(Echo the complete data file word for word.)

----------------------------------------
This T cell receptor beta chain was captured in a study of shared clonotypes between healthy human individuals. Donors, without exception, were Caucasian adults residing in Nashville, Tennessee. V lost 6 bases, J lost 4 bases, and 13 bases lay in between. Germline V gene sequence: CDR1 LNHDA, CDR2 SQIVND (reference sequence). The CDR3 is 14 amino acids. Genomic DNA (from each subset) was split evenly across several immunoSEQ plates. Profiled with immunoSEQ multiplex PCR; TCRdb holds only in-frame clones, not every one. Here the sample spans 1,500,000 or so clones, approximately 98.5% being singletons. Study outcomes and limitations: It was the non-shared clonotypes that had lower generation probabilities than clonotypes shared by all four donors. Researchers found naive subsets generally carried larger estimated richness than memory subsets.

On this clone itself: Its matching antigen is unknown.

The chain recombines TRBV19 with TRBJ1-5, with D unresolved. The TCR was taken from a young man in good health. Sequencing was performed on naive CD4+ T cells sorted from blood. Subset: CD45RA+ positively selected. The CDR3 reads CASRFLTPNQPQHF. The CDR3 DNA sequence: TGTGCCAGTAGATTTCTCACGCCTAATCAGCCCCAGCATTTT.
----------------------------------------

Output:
This T cell receptor beta chain was captured in a study of shared clonotypes between healthy human individuals. Donors, without exception, were Caucasian adults residing in Nashville, Tennessee. V lost 6 bases, J lost 4 bases, and 13 bases lay in between. Germline V gene sequence: CDR1 LNHDA, CDR2 SQIVND (reference sequence). The CDR3 is 14 amino acids. Genomic DNA (from each subset) was split evenly across several immunoSEQ plates. Profiled with immunoSEQ multiplex PCR; TCRdb holds only in-frame clones, not every one. Here the sample spans 1,500,000 or so clones, approximately 98.5% being singletons. Study outcomes and limitations: It was the non-shared clonotypes that had lower generation probabilities than clonotypes shared by all four donors. Researchers found naive subsets generally carried larger estimated richness than memory subsets.

On this clone itself: Its matching antigen is unknown.

The chain recombines TRBV19 with TRBJ1-5, with D unresolved. The TCR was taken from a young man in good health. Sequencing was performed on naive CD4+ T cells sorted from blood. Subset: CD45RA+ positively selected. The CDR3 reads CASRFLTPNQPQHF. The CDR3 DNA sequence: TGTGCCAGTAGATTTCTCACGCCTAATCAGCCCCAGCATTTT.